Woody Allen's 'Sweet and Lowdown' has received great critical acclaim, 1not least in the perceptive review of it by Jonathan Romney. 2But not even he has discussed the aspect of the film I found the most intriguing.
That 'Interiors' was made as a tribute to Bergman was immediately recognised, but no review I have seen has pointed out that 'Sweet and Lowdown' reflects not only Allen's love of jazz, but also his love for Fellini. In this case, the homage takes the form of appropriating and reworking the plotline of 'La Strada (1954)'.
Samantha Morton's superb performance as the mute Hattie in Allen's film has caused comparisons to be made with the blind heroine of Chaplin's 'City Lights (1931)', but it's even more relevant to recall that Giulietta Masina's Gelsomina in 'La Strada' was also Chaplinesque. Both Hattie and Gelsomina are loveable characters with more than a touch of simple-mindedness, and each is exploited by a travelling performer, the man they love. What makes this more than a passing parallel is the fact that both films 3lead to the same conclusion, a scene in which the man comes to the belated realisation that the woman he abandoned had been the love of his life, and also discovers that he has lost her.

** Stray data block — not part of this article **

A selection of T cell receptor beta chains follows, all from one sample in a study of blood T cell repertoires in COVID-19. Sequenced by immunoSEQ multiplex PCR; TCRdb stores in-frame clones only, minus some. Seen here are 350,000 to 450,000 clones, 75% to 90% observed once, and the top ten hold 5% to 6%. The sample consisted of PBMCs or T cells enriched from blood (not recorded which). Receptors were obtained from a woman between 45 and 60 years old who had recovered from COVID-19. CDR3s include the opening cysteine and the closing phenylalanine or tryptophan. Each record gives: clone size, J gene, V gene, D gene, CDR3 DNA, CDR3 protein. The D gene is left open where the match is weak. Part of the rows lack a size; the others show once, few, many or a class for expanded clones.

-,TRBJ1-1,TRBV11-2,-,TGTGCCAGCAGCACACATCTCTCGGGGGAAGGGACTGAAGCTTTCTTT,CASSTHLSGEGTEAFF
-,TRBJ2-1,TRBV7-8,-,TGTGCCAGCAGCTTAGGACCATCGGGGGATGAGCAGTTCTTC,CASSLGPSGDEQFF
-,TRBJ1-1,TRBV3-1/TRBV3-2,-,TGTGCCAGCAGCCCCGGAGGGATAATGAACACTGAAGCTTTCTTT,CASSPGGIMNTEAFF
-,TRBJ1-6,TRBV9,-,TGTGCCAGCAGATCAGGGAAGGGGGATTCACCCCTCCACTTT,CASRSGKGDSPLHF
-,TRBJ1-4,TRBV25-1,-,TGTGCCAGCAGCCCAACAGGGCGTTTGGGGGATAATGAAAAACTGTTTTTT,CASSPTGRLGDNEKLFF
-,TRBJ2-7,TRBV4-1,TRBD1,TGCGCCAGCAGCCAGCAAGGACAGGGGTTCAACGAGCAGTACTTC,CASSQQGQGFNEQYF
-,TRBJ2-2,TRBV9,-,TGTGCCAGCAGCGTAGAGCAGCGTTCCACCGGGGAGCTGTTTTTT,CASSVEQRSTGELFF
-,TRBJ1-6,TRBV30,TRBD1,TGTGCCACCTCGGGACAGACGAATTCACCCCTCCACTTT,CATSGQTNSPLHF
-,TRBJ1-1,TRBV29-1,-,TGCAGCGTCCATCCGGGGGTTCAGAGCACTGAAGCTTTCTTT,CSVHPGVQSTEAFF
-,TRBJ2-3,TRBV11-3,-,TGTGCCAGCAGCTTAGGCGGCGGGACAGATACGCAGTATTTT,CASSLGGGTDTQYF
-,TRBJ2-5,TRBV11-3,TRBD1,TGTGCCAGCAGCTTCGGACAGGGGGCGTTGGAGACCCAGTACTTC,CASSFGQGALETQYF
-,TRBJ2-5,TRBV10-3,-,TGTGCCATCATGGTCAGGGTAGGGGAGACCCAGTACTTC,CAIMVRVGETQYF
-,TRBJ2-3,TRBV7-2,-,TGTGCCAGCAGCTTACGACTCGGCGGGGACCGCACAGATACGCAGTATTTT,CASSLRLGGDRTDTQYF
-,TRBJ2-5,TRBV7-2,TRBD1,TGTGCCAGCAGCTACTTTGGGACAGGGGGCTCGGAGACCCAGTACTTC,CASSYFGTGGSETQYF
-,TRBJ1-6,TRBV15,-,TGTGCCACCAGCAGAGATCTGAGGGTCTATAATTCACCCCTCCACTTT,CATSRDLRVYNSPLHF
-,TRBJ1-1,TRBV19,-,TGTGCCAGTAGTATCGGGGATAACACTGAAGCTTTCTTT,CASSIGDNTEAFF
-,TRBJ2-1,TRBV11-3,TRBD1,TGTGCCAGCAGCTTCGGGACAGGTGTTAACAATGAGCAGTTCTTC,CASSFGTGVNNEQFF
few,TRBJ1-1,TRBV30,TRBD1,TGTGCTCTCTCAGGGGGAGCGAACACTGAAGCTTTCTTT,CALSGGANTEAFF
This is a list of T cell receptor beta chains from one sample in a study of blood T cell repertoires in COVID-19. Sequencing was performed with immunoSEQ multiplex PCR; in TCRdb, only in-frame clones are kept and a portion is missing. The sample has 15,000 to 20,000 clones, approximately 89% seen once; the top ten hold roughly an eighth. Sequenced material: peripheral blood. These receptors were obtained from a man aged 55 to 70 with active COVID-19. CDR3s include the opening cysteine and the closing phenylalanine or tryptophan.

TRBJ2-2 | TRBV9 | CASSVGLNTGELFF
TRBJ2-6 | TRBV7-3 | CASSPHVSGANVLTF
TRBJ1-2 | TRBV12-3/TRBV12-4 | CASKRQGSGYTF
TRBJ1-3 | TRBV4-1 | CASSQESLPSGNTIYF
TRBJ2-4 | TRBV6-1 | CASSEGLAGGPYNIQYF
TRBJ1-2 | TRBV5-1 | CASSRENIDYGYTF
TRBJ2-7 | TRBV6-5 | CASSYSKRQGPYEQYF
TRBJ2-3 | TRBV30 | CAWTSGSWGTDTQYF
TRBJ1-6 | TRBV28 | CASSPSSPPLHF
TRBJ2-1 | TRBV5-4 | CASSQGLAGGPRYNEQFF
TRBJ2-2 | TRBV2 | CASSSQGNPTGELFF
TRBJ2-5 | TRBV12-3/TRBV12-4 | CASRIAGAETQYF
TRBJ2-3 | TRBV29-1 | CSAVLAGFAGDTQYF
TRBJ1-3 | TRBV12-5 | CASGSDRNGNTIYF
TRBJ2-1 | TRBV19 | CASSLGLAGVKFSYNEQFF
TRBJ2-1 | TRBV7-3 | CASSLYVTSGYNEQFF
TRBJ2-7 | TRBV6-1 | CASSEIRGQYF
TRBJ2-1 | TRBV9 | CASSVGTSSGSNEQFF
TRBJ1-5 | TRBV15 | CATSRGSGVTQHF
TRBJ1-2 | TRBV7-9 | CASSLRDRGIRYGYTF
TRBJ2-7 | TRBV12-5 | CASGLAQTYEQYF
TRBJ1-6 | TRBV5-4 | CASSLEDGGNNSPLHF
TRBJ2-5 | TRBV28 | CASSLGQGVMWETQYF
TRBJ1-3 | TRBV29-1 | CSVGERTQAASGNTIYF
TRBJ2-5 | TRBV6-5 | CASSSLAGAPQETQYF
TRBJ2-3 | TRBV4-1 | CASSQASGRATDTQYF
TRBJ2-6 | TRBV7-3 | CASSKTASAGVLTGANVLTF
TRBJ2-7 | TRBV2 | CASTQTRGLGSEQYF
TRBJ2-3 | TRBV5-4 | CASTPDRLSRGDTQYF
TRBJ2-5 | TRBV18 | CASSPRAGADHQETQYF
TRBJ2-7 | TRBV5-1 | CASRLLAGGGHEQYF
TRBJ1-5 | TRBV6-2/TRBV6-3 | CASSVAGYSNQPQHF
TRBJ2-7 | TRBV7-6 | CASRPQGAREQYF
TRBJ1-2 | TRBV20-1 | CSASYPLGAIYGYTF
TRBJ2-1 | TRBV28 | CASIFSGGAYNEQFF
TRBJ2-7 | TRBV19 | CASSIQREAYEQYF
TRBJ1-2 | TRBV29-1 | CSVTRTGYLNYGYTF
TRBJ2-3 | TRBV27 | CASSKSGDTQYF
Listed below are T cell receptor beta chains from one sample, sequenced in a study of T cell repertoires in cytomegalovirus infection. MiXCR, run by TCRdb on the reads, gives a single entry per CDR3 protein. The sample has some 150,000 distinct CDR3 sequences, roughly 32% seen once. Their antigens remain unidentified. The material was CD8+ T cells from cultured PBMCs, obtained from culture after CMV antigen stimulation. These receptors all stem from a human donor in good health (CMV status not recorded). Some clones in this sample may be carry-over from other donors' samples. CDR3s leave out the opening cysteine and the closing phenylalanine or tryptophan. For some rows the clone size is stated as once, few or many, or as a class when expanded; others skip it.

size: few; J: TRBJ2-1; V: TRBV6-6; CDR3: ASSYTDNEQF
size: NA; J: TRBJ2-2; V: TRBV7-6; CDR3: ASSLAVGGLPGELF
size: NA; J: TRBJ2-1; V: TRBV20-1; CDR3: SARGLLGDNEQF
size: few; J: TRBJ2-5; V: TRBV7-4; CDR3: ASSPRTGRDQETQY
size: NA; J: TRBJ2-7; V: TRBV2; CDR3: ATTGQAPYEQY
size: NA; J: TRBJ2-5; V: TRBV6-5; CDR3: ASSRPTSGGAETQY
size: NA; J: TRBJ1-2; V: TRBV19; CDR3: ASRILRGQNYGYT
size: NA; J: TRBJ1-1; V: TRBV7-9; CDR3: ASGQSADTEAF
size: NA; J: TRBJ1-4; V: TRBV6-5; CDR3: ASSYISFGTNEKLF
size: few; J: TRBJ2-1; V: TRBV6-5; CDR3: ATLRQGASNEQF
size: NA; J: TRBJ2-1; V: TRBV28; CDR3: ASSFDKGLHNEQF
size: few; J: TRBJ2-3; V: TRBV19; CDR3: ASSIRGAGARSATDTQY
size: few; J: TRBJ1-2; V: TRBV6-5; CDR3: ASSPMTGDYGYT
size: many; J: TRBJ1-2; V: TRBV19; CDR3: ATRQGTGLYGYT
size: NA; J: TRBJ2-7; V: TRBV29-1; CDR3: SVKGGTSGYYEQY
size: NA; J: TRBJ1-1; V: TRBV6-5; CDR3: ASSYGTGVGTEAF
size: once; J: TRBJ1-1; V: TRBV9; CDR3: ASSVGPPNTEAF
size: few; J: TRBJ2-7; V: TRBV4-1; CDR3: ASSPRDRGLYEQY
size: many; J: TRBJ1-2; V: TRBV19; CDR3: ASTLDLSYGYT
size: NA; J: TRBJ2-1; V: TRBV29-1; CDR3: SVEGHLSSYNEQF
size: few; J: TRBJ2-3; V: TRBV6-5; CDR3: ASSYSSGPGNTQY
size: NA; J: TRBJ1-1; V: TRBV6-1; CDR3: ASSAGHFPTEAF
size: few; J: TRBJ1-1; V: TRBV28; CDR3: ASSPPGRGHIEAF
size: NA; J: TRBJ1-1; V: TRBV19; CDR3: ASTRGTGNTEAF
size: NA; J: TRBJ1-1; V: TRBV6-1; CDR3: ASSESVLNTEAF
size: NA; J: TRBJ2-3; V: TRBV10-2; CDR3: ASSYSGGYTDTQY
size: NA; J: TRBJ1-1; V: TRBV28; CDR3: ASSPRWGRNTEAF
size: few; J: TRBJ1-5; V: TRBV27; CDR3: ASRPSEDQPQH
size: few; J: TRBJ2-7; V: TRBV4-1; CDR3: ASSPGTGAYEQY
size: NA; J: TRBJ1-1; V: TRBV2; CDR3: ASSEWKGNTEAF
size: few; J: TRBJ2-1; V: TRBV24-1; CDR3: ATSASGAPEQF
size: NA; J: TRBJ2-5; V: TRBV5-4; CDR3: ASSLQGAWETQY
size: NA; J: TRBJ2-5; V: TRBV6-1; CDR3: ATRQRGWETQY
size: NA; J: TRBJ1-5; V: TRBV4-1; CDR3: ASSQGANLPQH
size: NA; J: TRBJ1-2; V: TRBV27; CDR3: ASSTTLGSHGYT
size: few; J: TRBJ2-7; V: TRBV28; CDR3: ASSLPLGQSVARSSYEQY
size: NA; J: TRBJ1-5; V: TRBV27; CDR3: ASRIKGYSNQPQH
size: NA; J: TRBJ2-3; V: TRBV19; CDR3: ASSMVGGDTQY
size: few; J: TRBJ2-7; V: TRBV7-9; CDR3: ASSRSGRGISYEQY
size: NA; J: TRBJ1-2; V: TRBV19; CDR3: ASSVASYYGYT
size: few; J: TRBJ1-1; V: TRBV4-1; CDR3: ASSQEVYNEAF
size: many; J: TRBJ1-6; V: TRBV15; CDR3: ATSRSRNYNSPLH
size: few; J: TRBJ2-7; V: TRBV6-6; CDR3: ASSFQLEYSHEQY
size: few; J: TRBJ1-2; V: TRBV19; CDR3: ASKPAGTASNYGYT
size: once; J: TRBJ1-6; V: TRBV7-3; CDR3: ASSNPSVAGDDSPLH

If I found 'Sweet and Lowdown' immensely fascinating without being wholly satisfying, it was because I was at once convinced that it is a variation on a film which cannot be matched, and which for me is Fellini's greatest.
(Fonte: Sight and Sound, August 2000)
O verbo "lead" (ref. 3) forma o passado e o particípio passado do mesmo modo que